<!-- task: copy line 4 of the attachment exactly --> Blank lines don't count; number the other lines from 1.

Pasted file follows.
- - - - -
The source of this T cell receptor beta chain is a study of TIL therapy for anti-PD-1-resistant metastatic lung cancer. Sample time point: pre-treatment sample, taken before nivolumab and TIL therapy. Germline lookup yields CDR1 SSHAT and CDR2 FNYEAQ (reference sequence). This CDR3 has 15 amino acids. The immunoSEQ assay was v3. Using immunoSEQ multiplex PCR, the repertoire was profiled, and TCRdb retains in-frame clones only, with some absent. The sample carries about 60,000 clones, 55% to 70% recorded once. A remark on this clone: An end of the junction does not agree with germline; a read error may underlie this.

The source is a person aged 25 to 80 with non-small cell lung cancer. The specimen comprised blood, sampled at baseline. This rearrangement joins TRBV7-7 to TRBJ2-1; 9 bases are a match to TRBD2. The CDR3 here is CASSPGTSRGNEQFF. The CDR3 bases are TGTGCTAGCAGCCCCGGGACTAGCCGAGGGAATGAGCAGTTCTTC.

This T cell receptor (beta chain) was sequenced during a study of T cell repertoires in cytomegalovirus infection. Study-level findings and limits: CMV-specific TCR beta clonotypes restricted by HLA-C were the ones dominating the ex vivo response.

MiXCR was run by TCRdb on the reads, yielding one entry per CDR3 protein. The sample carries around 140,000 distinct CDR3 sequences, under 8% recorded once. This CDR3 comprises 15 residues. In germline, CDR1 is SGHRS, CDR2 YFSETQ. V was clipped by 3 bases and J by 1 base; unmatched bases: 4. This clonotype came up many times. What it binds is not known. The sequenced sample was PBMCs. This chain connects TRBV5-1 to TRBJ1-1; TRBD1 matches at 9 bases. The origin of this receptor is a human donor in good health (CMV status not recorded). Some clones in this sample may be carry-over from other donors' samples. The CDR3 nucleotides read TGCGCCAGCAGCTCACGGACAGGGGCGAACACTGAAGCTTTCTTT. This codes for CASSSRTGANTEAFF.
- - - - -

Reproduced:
MiXCR was run by TCRdb on the reads, yielding one entry per CDR3 protein. The sample carries around 140,000 distinct CDR3 sequences, under 8% recorded once. This CDR3 comprises 15 residues. In germline, CDR1 is SGHRS, CDR2 YFSETQ. V was clipped by 3 bases and J by 1 base; unmatched bases: 4. This clonotype came up many times. What it binds is not known. The sequenced sample was PBMCs. This chain connects TRBV5-1 to TRBJ1-1; TRBD1 matches at 9 bases. The origin of this receptor is a human donor in good health (CMV status not recorded). Some clones in this sample may be carry-over from other donors' samples. The CDR3 nucleotides read TGCGCCAGCAGCTCACGGACAGGGGCGAACACTGAAGCTTTCTTT. This codes for CASSSRTGANTEAFF.